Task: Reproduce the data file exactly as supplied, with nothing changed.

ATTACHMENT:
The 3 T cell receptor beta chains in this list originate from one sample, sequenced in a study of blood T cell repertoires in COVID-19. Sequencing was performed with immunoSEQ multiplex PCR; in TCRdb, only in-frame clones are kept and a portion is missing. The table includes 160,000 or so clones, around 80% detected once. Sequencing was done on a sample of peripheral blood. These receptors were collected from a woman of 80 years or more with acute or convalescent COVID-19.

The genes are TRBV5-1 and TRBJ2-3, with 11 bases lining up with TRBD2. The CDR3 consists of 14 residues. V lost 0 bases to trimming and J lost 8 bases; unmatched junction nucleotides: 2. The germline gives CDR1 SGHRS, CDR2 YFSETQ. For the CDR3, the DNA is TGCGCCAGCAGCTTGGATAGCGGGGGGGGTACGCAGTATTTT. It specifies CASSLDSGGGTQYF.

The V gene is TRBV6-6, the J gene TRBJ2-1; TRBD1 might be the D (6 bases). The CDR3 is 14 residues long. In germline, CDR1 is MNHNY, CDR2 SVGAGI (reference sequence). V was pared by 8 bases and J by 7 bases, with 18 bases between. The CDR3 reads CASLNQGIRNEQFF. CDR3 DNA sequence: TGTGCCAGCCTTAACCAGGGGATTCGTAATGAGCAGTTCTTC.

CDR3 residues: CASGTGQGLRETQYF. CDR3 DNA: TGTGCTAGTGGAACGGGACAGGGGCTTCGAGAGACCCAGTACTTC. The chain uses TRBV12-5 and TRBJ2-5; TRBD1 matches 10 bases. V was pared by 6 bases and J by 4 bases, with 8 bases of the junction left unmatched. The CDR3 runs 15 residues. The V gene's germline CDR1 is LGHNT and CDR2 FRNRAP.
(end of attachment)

The 3 T cell receptor beta chains in this list originate from one sample, sequenced in a study of blood T cell repertoires in COVID-19. Sequencing was performed with immunoSEQ multiplex PCR; in TCRdb, only in-frame clones are kept and a portion is missing. The table includes 160,000 or so clones, around 80% detected once. Sequencing was done on a sample of peripheral blood. These receptors were collected from a woman of 80 years or more with acute or convalescent COVID-19.

The genes are TRBV5-1 and TRBJ2-3, with 11 bases lining up with TRBD2. The CDR3 consists of 14 residues. V lost 0 bases to trimming and J lost 8 bases; unmatched junction nucleotides: 2. The germline gives CDR1 SGHRS, CDR2 YFSETQ. For the CDR3, the DNA is TGCGCCAGCAGCTTGGATAGCGGGGGGGGTACGCAGTATTTT. It specifies CASSLDSGGGTQYF.

The V gene is TRBV6-6, the J gene TRBJ2-1; TRBD1 might be the D (6 bases). The CDR3 is 14 residues long. In germline, CDR1 is MNHNY, CDR2 SVGAGI (reference sequence). V was pared by 8 bases and J by 7 bases, with 18 bases between. The CDR3 reads CASLNQGIRNEQFF. CDR3 DNA sequence: TGTGCCAGCCTTAACCAGGGGATTCGTAATGAGCAGTTCTTC.

CDR3 residues: CASGTGQGLRETQYF. CDR3 DNA: TGTGCTAGTGGAACGGGACAGGGGCTTCGAGAGACCCAGTACTTC. The chain uses TRBV12-5 and TRBJ2-5; TRBD1 matches 10 bases. V was pared by 6 bases and J by 4 bases, with 8 bases of the junction left unmatched. The CDR3 runs 15 residues. The V gene's germline CDR1 is LGHNT and CDR2 FRNRAP.